- Does the offer include long-range air combat missiles?

- That's a classified conversation. But their is a radar, sniper targeting pods, helmet navigating system. Together with the AMRAAM missiles and the AIM9X missiles this is the most lethal combination in the world. 

- The EU has banned offset programs. But there's still a little bit of a gap for industrial cooperation. Does Lockheed Martin plan any industrial cooperation which would be linked to this specific aircraft?

- Yes, Lockheed plans industrial participation in accordance with all laws and procedures. We look forward to developing procedures and programs together with the Bulgarian industry and education.

- Even the best machines get broken sometimes. What repairs would be made in Bulgaria and for which ones the airplanes would need to leave our borders? And my next question is: where will these repairs be made - in the US or some other country?

- One of the strengths of the F-16 is that for the 12 000 hours of their airframe they will never leave Bulgaria. All the work would be done on the airplane itself here, in Bulgaria. Some components - the engine, the avionics - may need to be refurbished. But that can be made at one of the many locations here, in Europe.

- Does Bulgaria have proper airports for the F-16? We know that at the moment the runways need to be equipped with ropes for their landing. And there are also new hangars needed at the Graf Ignatievo airport. Apart form Graf Ignatievo and perhaps Bezmer, are there other airports in Bulgaria at which F-16 could land?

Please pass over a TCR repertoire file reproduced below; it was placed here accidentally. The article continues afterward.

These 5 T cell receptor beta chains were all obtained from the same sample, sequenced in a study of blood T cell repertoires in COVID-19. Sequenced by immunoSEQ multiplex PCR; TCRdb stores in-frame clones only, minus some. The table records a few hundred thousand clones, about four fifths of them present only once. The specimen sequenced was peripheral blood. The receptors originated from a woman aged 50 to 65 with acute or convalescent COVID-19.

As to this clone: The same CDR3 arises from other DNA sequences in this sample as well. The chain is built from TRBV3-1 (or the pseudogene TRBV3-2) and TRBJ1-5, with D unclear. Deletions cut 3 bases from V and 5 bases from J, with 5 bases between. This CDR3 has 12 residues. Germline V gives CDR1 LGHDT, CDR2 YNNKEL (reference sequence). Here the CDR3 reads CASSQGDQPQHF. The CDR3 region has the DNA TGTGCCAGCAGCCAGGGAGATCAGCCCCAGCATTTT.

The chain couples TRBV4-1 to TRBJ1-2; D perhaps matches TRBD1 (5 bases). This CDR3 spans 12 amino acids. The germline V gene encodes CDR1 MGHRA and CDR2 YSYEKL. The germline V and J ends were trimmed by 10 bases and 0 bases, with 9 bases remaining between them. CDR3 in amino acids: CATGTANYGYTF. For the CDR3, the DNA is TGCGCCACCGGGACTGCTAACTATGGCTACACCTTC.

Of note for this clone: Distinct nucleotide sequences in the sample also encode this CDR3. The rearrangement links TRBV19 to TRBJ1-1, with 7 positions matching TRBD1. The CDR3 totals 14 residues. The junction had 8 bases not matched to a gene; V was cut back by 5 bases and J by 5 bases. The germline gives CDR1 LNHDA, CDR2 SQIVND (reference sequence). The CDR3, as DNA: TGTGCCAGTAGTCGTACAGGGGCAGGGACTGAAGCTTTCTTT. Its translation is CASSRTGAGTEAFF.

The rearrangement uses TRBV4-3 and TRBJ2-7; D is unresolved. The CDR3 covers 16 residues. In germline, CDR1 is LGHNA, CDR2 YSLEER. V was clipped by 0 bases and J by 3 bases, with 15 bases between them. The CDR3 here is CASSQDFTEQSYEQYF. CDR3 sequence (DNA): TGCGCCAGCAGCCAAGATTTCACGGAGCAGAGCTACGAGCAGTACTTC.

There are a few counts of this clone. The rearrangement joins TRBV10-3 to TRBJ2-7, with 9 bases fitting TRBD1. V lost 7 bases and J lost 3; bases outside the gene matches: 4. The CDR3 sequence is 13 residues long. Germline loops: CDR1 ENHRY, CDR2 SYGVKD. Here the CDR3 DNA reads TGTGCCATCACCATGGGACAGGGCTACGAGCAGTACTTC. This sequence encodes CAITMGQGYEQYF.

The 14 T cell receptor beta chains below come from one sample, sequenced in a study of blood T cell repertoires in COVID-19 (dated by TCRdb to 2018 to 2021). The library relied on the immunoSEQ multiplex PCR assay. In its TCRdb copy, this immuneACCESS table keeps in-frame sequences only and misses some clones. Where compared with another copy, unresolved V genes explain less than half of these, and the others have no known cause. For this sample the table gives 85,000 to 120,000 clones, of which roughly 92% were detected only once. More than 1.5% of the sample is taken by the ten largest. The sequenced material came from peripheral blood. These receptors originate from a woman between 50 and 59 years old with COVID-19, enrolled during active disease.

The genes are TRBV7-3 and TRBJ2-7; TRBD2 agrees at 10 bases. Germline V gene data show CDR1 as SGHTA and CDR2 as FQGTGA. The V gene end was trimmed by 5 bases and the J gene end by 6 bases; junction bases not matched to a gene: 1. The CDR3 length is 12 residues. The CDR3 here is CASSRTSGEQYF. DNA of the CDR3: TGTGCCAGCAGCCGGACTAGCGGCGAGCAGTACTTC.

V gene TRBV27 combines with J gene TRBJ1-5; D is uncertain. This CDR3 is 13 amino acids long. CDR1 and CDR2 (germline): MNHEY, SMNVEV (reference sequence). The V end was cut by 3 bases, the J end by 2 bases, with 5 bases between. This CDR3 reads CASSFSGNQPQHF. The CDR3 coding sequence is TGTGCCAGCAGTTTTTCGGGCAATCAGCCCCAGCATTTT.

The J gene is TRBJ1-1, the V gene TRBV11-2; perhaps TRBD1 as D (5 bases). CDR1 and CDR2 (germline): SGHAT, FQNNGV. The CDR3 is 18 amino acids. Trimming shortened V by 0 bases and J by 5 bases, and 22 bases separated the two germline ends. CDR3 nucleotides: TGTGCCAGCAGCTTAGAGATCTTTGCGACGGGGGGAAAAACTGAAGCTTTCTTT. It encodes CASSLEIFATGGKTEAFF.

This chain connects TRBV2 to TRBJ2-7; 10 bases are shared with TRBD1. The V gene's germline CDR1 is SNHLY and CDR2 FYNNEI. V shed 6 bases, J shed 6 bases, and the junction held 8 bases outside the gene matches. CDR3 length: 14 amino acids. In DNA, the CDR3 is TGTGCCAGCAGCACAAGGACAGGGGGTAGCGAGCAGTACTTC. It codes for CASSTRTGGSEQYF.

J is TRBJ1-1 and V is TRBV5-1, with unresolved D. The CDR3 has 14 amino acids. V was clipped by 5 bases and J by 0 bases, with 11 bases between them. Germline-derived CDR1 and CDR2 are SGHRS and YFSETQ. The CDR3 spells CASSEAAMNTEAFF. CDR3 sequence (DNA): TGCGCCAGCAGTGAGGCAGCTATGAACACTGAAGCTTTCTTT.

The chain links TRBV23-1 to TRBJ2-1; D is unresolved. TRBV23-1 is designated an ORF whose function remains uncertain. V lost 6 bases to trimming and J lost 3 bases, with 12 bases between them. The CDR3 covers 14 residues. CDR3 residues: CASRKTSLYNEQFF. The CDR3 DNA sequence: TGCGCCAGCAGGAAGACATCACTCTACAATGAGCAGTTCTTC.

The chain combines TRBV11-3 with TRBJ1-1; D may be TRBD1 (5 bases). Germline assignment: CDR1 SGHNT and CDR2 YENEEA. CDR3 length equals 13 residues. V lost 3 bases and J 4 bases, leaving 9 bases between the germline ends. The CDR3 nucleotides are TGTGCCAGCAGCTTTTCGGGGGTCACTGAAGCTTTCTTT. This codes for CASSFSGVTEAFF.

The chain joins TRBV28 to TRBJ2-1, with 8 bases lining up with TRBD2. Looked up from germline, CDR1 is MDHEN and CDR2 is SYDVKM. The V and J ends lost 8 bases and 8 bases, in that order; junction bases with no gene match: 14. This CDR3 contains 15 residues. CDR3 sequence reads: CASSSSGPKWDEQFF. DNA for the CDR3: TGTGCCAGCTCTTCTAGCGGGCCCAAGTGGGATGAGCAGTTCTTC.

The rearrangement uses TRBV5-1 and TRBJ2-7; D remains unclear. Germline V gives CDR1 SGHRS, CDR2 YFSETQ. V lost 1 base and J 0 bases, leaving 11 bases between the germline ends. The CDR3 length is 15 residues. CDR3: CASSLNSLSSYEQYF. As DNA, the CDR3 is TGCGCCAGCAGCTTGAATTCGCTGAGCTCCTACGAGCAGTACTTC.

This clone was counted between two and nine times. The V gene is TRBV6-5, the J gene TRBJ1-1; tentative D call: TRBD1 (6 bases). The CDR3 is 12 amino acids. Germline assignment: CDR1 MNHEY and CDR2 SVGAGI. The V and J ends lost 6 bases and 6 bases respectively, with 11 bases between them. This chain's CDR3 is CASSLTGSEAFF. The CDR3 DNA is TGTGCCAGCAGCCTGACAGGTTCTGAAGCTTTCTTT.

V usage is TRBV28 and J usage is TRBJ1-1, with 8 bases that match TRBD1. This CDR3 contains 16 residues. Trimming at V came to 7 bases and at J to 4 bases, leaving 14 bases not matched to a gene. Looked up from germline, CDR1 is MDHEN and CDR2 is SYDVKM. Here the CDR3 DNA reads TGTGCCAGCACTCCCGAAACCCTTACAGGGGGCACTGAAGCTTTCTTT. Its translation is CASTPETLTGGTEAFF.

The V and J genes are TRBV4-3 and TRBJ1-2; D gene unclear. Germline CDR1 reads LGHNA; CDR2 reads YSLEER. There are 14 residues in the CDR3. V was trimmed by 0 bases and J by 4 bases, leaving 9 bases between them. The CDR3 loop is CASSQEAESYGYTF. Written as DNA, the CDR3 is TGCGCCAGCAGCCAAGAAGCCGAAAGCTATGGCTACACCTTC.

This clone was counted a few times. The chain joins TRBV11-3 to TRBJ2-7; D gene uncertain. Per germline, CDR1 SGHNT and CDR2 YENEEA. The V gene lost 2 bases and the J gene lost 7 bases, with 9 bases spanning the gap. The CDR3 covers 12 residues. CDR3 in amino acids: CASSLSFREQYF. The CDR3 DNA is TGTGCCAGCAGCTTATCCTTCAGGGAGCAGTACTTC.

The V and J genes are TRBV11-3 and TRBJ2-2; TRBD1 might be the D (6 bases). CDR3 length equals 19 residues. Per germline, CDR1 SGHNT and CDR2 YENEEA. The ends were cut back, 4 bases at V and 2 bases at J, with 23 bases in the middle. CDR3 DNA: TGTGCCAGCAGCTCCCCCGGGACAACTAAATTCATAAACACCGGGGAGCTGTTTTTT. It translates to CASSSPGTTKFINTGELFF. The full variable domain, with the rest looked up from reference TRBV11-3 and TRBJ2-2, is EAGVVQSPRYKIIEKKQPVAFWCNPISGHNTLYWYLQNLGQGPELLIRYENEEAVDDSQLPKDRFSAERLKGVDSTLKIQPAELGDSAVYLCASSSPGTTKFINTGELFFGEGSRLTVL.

- Well, I am not an expert on Bulgarian airports, I apologize. But F-16 has been operated from Graf Ignatievo airport by the US airforce for years now as part of exercises. And the cables you talk about are for normal, daily operations. F-16 can land on runways all around the world  that meet certain specifications. And I'm sure that there are dozens of runways here, in Bulgaria, that F-16 can operate from if needed.

- I am asking this because one of the main argument of the Gripen supporters is that the F-16 deal has lots of hidden costs not directly linked to the aircraft but mostly with the land infrastructure.

- There's no hidden cost in our offer. I cannot speak on behalf of the US government for the infrastructure. My understanding is that the US government invested tens of millions of dollars at Graf Ignatievo. The facilities there may need to be operated, we have to analyze that. But the F-16 should be able to operate the first day it arrives.

- Saying 'no hidden cost' - does that mean that the price, whatever it is negotiated, will be a final one? Or in the years to come there will be additional costs?

- One of the tough things when you do business with the US government is that, as a partner, we don't ever increase costs. The US government always comes up with what they feel is the highest cost for a program to ensure the country does not feel as if something is being hidden from them. And we're hopeful that the price comes down.

- We are aware that in case of war, God forbid, eight fighters are a rather insufficient number, especially with neighbors like Turkey, Greece and Russia. Can we say that signing the deal with the US government buys security for Bulgaria?

- I don't want to comment on what the right amount of airplane is or isn't. But...

- ... the right amount is the one we can afford.

- Yes, I agree. But eight F-16s is a formidable force and together with NATO it provides Bulgaria safety for the future.

To the Bulgarian version